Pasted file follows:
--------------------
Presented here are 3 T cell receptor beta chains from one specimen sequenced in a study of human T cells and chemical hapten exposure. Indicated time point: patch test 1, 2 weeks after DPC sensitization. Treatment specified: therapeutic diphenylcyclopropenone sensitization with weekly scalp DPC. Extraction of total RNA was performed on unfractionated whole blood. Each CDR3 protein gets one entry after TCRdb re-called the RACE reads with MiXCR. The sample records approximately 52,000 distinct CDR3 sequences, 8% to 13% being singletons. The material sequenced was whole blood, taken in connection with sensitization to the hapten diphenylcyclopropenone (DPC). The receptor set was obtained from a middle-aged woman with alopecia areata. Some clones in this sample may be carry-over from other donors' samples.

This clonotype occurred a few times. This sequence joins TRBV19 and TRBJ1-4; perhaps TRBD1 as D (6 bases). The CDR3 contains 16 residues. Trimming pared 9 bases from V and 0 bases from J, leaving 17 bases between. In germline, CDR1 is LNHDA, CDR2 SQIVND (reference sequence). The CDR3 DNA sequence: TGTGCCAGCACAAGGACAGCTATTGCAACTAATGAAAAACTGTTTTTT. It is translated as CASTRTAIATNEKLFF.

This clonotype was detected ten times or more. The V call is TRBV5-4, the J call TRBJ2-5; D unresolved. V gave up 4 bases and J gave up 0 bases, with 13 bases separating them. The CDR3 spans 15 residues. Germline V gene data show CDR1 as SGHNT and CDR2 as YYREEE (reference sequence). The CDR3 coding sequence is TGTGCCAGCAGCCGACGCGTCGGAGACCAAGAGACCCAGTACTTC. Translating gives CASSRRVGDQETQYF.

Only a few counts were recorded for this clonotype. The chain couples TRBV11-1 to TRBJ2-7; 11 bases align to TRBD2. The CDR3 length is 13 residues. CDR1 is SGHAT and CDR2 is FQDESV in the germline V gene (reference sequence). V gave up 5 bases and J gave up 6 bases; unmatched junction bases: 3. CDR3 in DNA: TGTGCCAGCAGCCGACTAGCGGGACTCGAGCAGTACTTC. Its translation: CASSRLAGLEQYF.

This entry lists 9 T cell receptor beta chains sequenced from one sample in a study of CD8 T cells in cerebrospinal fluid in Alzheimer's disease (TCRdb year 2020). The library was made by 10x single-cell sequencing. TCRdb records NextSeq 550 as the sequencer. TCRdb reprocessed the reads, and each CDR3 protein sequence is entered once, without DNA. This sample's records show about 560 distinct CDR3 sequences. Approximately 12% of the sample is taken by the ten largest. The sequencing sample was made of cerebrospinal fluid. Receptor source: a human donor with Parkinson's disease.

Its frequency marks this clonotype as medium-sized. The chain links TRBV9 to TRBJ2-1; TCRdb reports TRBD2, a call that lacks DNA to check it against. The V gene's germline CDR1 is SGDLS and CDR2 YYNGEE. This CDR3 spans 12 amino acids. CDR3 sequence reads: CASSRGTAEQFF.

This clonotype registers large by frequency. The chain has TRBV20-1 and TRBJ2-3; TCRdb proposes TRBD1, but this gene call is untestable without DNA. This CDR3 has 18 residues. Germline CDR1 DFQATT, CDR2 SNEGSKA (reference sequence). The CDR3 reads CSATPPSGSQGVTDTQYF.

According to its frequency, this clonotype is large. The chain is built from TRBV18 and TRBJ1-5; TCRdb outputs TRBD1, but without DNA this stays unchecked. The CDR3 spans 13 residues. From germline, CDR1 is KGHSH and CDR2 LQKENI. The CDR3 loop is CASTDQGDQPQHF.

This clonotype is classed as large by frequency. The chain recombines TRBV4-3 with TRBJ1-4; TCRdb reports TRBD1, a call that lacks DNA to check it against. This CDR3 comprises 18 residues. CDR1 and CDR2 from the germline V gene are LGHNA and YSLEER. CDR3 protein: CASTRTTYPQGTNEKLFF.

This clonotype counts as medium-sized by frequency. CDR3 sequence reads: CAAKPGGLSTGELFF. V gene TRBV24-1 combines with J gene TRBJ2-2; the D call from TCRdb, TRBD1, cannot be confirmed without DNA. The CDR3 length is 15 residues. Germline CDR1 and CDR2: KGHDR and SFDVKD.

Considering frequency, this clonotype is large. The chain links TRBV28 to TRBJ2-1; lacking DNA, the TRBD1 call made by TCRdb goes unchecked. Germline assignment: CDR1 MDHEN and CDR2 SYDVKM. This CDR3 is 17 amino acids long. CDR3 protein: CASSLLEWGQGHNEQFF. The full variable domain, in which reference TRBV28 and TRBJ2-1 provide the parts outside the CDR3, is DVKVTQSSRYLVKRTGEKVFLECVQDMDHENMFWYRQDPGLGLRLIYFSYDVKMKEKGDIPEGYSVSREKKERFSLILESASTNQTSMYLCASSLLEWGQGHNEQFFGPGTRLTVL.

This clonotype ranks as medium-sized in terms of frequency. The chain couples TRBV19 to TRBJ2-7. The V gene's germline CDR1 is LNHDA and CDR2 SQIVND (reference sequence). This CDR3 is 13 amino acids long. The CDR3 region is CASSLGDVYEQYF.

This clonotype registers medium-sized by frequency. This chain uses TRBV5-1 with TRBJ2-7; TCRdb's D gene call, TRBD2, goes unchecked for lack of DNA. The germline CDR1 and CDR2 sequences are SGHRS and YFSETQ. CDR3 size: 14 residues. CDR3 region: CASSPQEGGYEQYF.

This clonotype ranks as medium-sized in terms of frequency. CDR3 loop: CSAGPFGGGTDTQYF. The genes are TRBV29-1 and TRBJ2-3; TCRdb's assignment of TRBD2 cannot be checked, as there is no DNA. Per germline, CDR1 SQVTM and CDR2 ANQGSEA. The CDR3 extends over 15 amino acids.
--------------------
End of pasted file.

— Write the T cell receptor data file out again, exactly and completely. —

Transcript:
Presented here are 3 T cell receptor beta chains from one specimen sequenced in a study of human T cells and chemical hapten exposure. Indicated time point: patch test 1, 2 weeks after DPC sensitization. Treatment specified: therapeutic diphenylcyclopropenone sensitization with weekly scalp DPC. Extraction of total RNA was performed on unfractionated whole blood. Each CDR3 protein gets one entry after TCRdb re-called the RACE reads with MiXCR. The sample records approximately 52,000 distinct CDR3 sequences, 8% to 13% being singletons. The material sequenced was whole blood, taken in connection with sensitization to the hapten diphenylcyclopropenone (DPC). The receptor set was obtained from a middle-aged woman with alopecia areata. Some clones in this sample may be carry-over from other donors' samples.

This clonotype occurred a few times. This sequence joins TRBV19 and TRBJ1-4; perhaps TRBD1 as D (6 bases). The CDR3 contains 16 residues. Trimming pared 9 bases from V and 0 bases from J, leaving 17 bases between. In germline, CDR1 is LNHDA, CDR2 SQIVND (reference sequence). The CDR3 DNA sequence: TGTGCCAGCACAAGGACAGCTATTGCAACTAATGAAAAACTGTTTTTT. It is translated as CASTRTAIATNEKLFF.

This clonotype was detected ten times or more. The V call is TRBV5-4, the J call TRBJ2-5; D unresolved. V gave up 4 bases and J gave up 0 bases, with 13 bases separating them. The CDR3 spans 15 residues. Germline V gene data show CDR1 as SGHNT and CDR2 as YYREEE (reference sequence). The CDR3 coding sequence is TGTGCCAGCAGCCGACGCGTCGGAGACCAAGAGACCCAGTACTTC. Translating gives CASSRRVGDQETQYF.

Only a few counts were recorded for this clonotype. The chain couples TRBV11-1 to TRBJ2-7; 11 bases align to TRBD2. The CDR3 length is 13 residues. CDR1 is SGHAT and CDR2 is FQDESV in the germline V gene (reference sequence). V gave up 5 bases and J gave up 6 bases; unmatched junction bases: 3. CDR3 in DNA: TGTGCCAGCAGCCGACTAGCGGGACTCGAGCAGTACTTC. Its translation: CASSRLAGLEQYF.

This entry lists 9 T cell receptor beta chains sequenced from one sample in a study of CD8 T cells in cerebrospinal fluid in Alzheimer's disease (TCRdb year 2020). The library was made by 10x single-cell sequencing. TCRdb records NextSeq 550 as the sequencer. TCRdb reprocessed the reads, and each CDR3 protein sequence is entered once, without DNA. This sample's records show about 560 distinct CDR3 sequences. Approximately 12% of the sample is taken by the ten largest. The sequencing sample was made of cerebrospinal fluid. Receptor source: a human donor with Parkinson's disease.

Its frequency marks this clonotype as medium-sized. The chain links TRBV9 to TRBJ2-1; TCRdb reports TRBD2, a call that lacks DNA to check it against. The V gene's germline CDR1 is SGDLS and CDR2 YYNGEE. This CDR3 spans 12 amino acids. CDR3 sequence reads: CASSRGTAEQFF.

This clonotype registers large by frequency. The chain has TRBV20-1 and TRBJ2-3; TCRdb proposes TRBD1, but this gene call is untestable without DNA. This CDR3 has 18 residues. Germline CDR1 DFQATT, CDR2 SNEGSKA (reference sequence). The CDR3 reads CSATPPSGSQGVTDTQYF.

According to its frequency, this clonotype is large. The chain is built from TRBV18 and TRBJ1-5; TCRdb outputs TRBD1, but without DNA this stays unchecked. The CDR3 spans 13 residues. From germline, CDR1 is KGHSH and CDR2 LQKENI. The CDR3 loop is CASTDQGDQPQHF.

This clonotype is classed as large by frequency. The chain recombines TRBV4-3 with TRBJ1-4; TCRdb reports TRBD1, a call that lacks DNA to check it against. This CDR3 comprises 18 residues. CDR1 and CDR2 from the germline V gene are LGHNA and YSLEER. CDR3 protein: CASTRTTYPQGTNEKLFF.

This clonotype counts as medium-sized by frequency. CDR3 sequence reads: CAAKPGGLSTGELFF. V gene TRBV24-1 combines with J gene TRBJ2-2; the D call from TCRdb, TRBD1, cannot be confirmed without DNA. The CDR3 length is 15 residues. Germline CDR1 and CDR2: KGHDR and SFDVKD.

Considering frequency, this clonotype is large. The chain links TRBV28 to TRBJ2-1; lacking DNA, the TRBD1 call made by TCRdb goes unchecked. Germline assignment: CDR1 MDHEN and CDR2 SYDVKM. This CDR3 is 17 amino acids long. CDR3 protein: CASSLLEWGQGHNEQFF. The full variable domain, in which reference TRBV28 and TRBJ2-1 provide the parts outside the CDR3, is DVKVTQSSRYLVKRTGEKVFLECVQDMDHENMFWYRQDPGLGLRLIYFSYDVKMKEKGDIPEGYSVSREKKERFSLILESASTNQTSMYLCASSLLEWGQGHNEQFFGPGTRLTVL.

This clonotype ranks as medium-sized in terms of frequency. The chain couples TRBV19 to TRBJ2-7. The V gene's germline CDR1 is LNHDA and CDR2 SQIVND (reference sequence). This CDR3 is 13 amino acids long. The CDR3 region is CASSLGDVYEQYF.

This clonotype registers medium-sized by frequency. This chain uses TRBV5-1 with TRBJ2-7; TCRdb's D gene call, TRBD2, goes unchecked for lack of DNA. The germline CDR1 and CDR2 sequences are SGHRS and YFSETQ. CDR3 size: 14 residues. CDR3 region: CASSPQEGGYEQYF.

This clonotype ranks as medium-sized in terms of frequency. CDR3 loop: CSAGPFGGGTDTQYF. The genes are TRBV29-1 and TRBJ2-3; TCRdb's assignment of TRBD2 cannot be checked, as there is no DNA. Per germline, CDR1 SQVTM and CDR2 ANQGSEA. The CDR3 extends over 15 amino acids.